Scutari & Vitale Bill to Allow Medical Marijuana to Treat PTSD Goes to Governor

TRENTON – Legislation sponsored by Senators Nicholas P. Scutari and Joseph F. Vitale to add post-traumatic stress disorder (PTSD) to the list of debilitating medical conditions that would qualify a patient to receive medical marijuana under the New Jersey Compassionate Use Medical Marijuana Act was approved today by the Senate.

“Millions of people in this country suffer with PTSD, including many military veterans. Extending access to those in New Jersey with this condition can help to ease the pain these individuals experience,” said Senator Scutari (D-Union), chair of the Senate Judiciary Committee. “We know that individuals with PTSD are using marijuana that they are getting from the streets. By doing so, they are at risk of purchasing a substance that may be laced with a dangerous additive and of getting a criminal charge.”

“We have heard from military veterans who are desperate for help to address their symptoms of PTSD, and through testimony before the Legislature have confirmed that marijuana is an effective treatment,” said Senator Vitale, chair of the Senate Health, Human Services and Senior Citizens Committee. “Including PTSD as a qualifying condition is the right thing to do to, and it’s the compassionate thing to do for those that are seeking assistance.”

Sponsored by Senator Scutari, the Compassionate Use Medical Marijuana Act was signed into law in 2010, authorizing individuals with certain debilitating medical conditions to receive medical marijuana. The current law limits use to individuals suffering from seizure disorder, including epilepsy, intractable skeletal muscular spasticity, and glaucoma. The Department of Health commissioner is authorized to update the list of qualifying conditions but has not yet acted to include PTSD. This bill (S-2345) would add PTSD to the list of qualifying medical conditions.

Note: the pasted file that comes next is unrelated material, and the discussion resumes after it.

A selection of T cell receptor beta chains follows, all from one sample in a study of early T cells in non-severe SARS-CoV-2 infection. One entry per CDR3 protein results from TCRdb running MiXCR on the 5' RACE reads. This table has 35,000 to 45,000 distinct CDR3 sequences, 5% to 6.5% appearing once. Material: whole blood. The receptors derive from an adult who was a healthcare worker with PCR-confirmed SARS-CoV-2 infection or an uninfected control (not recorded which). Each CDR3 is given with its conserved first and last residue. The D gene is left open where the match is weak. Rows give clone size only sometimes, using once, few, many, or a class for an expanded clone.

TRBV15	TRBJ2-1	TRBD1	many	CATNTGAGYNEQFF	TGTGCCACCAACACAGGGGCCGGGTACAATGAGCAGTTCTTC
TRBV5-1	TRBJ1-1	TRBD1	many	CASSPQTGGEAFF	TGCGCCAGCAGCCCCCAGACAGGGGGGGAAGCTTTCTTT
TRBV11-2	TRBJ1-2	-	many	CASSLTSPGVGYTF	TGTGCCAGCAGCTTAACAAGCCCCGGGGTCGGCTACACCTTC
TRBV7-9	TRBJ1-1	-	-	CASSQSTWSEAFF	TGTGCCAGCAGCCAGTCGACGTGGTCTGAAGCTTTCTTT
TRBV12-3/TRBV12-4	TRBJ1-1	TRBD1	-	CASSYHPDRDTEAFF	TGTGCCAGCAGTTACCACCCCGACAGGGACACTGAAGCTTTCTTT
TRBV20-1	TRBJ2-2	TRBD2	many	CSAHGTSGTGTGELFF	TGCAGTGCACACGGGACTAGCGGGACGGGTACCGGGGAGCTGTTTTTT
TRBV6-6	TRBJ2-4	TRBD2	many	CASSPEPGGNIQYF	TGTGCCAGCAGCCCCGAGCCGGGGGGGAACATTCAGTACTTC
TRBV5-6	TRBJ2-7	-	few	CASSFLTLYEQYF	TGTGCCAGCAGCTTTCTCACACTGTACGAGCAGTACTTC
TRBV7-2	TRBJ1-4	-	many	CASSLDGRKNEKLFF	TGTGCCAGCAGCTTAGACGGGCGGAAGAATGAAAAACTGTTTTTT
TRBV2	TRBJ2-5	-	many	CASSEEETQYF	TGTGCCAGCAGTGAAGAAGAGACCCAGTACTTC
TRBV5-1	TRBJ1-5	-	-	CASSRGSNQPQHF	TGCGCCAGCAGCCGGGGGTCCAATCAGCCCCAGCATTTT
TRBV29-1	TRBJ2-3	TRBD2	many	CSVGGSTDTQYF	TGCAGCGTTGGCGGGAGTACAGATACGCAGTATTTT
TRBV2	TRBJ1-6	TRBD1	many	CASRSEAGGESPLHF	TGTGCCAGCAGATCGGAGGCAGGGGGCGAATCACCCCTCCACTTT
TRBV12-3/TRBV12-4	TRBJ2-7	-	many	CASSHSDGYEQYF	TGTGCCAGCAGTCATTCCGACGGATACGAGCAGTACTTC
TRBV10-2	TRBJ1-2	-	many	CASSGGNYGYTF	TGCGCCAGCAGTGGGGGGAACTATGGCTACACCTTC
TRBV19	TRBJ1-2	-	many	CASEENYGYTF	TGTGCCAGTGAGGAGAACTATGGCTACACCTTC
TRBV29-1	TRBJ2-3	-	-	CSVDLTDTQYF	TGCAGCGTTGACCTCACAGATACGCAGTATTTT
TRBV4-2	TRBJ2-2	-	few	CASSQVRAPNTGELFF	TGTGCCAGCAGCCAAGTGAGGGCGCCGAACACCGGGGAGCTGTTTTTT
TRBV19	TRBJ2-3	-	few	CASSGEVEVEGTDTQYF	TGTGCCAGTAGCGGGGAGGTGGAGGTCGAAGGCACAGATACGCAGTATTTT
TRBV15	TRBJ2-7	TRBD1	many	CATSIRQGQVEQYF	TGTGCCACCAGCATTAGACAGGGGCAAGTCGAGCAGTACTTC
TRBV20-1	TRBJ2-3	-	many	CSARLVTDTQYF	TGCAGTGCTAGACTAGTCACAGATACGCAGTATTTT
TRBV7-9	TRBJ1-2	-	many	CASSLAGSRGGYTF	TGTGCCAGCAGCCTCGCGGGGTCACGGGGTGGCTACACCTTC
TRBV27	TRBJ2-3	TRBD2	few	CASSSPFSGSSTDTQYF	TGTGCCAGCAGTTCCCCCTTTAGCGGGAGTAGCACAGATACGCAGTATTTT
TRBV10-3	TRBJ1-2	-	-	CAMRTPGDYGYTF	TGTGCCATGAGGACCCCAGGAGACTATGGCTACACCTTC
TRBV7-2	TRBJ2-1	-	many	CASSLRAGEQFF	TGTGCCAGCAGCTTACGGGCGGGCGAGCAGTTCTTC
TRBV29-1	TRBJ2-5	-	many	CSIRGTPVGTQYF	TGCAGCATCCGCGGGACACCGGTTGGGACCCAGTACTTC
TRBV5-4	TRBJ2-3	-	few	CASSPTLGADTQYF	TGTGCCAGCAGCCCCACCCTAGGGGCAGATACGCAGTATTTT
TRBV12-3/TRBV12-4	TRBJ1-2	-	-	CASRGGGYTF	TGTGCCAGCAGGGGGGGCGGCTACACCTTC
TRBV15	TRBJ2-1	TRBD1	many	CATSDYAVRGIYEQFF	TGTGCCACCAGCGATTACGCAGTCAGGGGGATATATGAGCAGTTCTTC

PTSD is a mental health condition that is triggered by a traumatic event such as a physical or sexual assault, childhood neglect or physical abuse, a natural disaster, exposure to combat, or other extreme or life-threatening events. Symptoms can include flashbacks, nightmares, severe anxiety, uncontrollable thoughts about the event, emotional distress, physical symptoms, feelings of numbness or detachment, engaging in dangerous or self-destructive behavior, and experiencing suicidal thoughts.

Currently nine states, of the 23 that have legalized marijuana for medical purposes, include PTSD as a qualifying condition.  Independent studies have recommended marijuana as a treatment for PTSD, finding that it worked better to control chronic stressors than prescribed medications without adverse side effects. Some studies have gone so far as to conclude that it should be considered first in the treatment of PTSD.

Approximately 7.7 million American adults suffer with PTSD in a given year. PTSD is especially common among military veterans. According to the United States Department of Veterans Affairs, up to 20 percent of Operation Enduring Freedom and Operation Iraqi Freedom veterans, up to 10 percent of Gulf War veterans, and up to 30 percent of Vietnam War veterans have experienced PTSD. The actual numbers are likely higher because PTSD is underreported and often misdiagnosed.

The bill was approved today in the Senate by a vote of 29-9. The Assembly approved it previously by a vote of 56-13-7. It now heads to the governor’s desk.